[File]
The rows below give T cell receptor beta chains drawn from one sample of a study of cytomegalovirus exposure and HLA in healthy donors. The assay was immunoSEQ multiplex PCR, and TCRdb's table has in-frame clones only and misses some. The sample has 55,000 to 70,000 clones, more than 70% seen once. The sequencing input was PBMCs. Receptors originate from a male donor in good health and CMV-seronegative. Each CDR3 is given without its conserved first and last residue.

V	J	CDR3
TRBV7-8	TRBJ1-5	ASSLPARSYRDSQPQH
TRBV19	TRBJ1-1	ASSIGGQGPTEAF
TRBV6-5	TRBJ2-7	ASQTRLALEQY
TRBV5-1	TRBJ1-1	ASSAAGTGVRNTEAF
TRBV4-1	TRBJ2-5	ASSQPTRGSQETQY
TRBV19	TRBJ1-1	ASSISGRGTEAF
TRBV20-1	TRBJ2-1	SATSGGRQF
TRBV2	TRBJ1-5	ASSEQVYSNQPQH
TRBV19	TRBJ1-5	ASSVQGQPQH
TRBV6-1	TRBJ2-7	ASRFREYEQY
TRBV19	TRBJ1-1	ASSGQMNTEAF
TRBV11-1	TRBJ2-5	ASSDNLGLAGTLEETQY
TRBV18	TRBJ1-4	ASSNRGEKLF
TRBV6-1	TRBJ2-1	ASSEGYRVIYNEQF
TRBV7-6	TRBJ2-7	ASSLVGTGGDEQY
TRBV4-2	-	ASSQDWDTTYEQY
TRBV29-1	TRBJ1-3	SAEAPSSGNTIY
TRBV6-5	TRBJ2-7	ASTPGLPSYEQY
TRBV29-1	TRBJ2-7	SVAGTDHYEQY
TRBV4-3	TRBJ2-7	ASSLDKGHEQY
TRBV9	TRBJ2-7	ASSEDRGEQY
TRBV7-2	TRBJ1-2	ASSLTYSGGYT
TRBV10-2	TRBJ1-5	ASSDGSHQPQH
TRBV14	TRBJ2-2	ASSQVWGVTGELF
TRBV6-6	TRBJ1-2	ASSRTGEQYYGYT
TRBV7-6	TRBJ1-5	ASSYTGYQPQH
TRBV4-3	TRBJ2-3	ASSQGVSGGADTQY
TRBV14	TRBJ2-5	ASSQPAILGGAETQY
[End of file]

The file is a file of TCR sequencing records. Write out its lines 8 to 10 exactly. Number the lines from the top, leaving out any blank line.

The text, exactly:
TRBV19	TRBJ1-1	ASSISGRGTEAF
TRBV20-1	TRBJ2-1	SATSGGRQF
TRBV2	TRBJ1-5	ASSEQVYSNQPQH